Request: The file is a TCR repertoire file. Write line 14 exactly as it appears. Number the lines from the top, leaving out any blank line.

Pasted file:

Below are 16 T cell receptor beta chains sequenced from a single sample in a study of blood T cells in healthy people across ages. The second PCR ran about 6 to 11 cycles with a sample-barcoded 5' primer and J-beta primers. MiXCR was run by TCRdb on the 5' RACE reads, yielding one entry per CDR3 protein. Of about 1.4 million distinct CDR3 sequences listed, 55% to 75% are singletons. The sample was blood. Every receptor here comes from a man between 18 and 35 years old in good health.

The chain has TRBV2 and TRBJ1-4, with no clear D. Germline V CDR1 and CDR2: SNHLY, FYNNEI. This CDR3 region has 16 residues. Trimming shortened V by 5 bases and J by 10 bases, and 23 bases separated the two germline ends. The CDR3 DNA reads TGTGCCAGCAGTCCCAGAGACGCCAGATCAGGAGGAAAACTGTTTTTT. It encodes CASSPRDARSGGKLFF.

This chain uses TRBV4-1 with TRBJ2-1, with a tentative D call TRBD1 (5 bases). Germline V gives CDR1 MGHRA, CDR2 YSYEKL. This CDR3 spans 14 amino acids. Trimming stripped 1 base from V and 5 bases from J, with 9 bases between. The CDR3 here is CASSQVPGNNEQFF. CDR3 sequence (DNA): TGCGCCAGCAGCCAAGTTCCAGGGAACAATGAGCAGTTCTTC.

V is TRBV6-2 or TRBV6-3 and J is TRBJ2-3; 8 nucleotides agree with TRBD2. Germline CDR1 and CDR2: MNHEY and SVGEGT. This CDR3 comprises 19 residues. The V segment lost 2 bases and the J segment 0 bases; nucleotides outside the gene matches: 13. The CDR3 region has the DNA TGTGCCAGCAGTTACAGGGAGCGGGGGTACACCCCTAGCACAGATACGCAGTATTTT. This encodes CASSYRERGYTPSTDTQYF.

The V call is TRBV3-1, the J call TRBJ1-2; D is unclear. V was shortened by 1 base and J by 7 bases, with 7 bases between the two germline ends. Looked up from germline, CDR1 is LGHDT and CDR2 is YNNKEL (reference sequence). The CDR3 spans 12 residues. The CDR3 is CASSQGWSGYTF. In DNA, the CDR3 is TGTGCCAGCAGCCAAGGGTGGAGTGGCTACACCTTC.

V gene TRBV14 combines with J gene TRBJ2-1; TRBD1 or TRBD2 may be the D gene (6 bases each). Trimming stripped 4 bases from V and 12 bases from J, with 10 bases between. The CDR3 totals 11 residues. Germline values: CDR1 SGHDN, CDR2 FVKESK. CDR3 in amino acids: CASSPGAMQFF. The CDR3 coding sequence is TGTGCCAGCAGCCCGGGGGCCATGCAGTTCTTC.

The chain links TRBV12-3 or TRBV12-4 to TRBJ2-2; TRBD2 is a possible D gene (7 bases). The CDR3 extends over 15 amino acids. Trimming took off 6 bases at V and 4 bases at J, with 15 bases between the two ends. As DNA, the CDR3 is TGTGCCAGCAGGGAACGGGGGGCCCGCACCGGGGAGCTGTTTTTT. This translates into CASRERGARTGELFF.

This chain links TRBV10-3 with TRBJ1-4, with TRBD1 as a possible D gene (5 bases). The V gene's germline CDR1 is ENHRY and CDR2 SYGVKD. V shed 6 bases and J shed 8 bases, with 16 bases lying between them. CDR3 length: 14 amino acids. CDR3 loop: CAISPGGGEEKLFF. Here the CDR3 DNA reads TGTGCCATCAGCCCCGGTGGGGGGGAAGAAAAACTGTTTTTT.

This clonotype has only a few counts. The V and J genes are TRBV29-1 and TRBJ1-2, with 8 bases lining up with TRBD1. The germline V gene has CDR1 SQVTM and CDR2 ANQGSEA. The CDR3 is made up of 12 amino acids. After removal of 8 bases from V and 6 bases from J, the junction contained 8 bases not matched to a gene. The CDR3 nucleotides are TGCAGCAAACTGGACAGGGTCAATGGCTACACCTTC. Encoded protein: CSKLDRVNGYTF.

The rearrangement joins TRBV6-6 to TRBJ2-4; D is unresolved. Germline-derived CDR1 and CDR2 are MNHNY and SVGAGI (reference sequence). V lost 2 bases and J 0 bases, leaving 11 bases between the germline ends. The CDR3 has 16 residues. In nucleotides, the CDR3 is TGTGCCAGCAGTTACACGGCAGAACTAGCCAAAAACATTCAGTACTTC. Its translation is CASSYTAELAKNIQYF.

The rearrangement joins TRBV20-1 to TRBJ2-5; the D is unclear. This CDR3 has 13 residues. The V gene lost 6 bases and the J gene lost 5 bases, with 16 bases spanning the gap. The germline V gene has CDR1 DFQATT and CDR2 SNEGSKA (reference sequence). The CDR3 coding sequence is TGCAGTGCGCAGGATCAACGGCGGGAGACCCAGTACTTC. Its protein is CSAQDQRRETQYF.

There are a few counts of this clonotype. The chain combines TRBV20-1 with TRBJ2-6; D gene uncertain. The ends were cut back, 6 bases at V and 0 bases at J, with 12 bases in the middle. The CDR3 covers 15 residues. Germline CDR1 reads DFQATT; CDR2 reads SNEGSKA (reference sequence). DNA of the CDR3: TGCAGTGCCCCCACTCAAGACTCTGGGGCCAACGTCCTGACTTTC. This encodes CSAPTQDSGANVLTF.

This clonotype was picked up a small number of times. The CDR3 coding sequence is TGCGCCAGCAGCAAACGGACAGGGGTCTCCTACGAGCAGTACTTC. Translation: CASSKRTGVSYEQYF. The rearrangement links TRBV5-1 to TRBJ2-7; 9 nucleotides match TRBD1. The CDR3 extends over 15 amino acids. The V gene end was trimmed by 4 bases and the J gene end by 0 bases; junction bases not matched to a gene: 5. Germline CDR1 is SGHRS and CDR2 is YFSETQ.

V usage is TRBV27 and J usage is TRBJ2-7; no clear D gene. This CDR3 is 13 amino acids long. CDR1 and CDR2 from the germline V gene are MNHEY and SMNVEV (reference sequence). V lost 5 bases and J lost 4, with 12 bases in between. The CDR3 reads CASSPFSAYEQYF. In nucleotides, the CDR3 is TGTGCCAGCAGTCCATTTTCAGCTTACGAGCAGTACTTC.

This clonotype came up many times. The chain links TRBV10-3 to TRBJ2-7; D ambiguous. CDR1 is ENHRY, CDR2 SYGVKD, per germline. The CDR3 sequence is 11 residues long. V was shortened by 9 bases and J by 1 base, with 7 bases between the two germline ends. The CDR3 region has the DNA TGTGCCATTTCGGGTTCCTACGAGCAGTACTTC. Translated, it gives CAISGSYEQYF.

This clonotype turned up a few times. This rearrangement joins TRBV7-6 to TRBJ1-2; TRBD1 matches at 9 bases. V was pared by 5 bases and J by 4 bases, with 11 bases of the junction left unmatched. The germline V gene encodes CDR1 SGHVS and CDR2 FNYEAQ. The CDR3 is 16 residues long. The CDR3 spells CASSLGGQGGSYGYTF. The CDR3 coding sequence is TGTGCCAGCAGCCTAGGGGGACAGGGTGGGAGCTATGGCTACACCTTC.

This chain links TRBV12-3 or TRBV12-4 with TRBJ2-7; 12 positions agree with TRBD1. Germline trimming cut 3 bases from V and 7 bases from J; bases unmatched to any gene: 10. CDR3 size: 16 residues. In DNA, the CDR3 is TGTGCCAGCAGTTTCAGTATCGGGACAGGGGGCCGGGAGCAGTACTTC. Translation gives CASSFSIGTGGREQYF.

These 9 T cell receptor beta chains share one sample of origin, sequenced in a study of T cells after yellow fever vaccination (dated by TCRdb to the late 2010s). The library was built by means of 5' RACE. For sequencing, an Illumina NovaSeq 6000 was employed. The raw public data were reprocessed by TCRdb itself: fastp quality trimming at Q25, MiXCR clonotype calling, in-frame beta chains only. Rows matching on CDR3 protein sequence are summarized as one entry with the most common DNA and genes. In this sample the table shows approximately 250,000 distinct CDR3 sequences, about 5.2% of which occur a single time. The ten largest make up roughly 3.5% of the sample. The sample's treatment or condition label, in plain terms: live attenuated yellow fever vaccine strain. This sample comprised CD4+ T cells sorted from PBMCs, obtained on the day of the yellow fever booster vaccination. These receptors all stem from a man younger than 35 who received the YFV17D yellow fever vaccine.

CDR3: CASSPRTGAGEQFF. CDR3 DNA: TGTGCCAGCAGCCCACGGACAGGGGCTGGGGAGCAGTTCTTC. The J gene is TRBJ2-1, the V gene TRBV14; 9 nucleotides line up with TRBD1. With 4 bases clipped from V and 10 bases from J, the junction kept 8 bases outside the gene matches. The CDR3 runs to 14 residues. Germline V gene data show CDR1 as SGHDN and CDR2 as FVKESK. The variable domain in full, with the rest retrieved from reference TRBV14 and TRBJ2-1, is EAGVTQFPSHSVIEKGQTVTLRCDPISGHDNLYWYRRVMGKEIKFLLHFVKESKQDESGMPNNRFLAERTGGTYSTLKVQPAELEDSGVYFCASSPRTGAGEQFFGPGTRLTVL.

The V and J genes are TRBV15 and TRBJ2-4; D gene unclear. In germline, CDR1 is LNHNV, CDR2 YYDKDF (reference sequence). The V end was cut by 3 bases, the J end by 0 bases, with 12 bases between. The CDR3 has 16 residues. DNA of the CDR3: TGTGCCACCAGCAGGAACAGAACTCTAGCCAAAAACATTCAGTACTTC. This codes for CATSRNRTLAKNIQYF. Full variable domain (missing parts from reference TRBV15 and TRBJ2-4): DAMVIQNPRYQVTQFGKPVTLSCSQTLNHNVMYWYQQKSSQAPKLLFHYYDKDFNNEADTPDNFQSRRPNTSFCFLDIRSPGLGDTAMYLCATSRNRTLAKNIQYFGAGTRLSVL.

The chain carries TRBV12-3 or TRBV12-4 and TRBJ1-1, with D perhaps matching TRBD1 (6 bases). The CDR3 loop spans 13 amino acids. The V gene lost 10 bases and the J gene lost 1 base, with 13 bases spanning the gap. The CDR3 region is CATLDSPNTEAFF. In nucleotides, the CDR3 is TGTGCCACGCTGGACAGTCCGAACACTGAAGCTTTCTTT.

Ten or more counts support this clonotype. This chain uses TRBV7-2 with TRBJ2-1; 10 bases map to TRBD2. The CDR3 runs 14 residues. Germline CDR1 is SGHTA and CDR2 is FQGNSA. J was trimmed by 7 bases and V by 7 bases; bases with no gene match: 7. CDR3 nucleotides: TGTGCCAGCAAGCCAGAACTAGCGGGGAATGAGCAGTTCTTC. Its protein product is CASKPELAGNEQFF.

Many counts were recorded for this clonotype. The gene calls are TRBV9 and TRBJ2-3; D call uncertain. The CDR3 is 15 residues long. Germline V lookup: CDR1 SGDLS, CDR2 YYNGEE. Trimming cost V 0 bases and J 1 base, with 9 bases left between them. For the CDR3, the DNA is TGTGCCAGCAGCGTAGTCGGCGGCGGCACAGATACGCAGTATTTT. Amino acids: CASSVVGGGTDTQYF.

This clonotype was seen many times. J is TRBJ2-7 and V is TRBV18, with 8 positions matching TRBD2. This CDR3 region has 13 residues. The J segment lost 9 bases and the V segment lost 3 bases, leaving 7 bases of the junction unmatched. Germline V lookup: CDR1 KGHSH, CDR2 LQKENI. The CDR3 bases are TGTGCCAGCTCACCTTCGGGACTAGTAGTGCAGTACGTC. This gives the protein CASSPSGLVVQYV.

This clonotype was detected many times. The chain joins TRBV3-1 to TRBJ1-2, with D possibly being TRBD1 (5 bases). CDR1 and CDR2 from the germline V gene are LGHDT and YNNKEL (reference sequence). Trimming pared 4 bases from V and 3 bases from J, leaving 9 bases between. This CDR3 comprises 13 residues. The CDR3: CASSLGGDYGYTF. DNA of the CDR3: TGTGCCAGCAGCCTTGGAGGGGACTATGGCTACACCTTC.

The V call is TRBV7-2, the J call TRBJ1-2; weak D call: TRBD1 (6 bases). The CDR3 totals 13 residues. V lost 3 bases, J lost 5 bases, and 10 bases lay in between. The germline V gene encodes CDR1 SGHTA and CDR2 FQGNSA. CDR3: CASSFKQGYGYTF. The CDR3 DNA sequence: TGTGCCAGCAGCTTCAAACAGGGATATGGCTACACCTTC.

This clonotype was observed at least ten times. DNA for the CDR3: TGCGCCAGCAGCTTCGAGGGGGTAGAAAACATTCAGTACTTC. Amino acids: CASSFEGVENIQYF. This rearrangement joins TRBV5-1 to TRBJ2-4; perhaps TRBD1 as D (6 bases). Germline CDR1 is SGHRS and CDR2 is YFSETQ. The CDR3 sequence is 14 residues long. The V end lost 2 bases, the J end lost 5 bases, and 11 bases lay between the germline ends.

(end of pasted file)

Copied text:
V usage is TRBV27 and J usage is TRBJ2-7; no clear D gene. This CDR3 is 13 amino acids long. CDR1 and CDR2 from the germline V gene are MNHEY and SMNVEV (reference sequence). V lost 5 bases and J lost 4, with 12 bases in between. The CDR3 reads CASSPFSAYEQYF. In nucleotides, the CDR3 is TGTGCCAGCAGTCCATTTTCAGCTTACGAGCAGTACTTC.